“[Gibson’s] Theory of Ecological Perception begins by considering the relationship between living entities that perceive things in the world and the environment that surrounds them. (…) Invariant information (…) specifies the persistence of the environment and of oneself. (…) The perceiver is then aware of her own existence in a persistent environment relative to her own and others’ movements within the environment. This awareness provides us with information about the possibilities for action that the world around us directly affords. (…) Affordances then (…) are an emergent property of the physical relationship between environment and the direct perceptual acts of embodied beings.” (p50)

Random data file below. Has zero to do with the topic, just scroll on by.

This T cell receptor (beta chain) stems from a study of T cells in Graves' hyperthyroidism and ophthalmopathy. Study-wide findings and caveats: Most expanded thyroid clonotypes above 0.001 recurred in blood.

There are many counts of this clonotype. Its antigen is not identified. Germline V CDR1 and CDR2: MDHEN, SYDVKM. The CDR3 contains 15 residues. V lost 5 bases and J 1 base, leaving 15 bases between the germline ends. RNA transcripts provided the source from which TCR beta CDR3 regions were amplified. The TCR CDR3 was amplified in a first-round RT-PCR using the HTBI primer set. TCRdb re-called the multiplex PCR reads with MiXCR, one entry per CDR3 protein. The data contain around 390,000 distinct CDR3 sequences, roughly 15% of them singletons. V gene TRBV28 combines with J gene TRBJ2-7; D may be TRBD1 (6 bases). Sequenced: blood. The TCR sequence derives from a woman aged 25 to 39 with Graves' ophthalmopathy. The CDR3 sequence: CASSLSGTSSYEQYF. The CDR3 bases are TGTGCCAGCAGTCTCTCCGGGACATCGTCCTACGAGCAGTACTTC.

The relationship between ourselves in the world, and the environment that surrounds us at any one time, is an important perceptual one. The environment is always perceptively relative to the person in that environment. They are aware that if they move, spatially and temporally that environment persistently envelope them. The perceptual changes within that environment are what guide and suggest options. How these guides and options within an environment communicate to the person is described as affordances, “an emergent property of the physical relationship between environment and the direct acts of embodied beings.” (O’Neill, 2008, p50). The calls to action that are afforded are defined within the semiotics of the visual communication.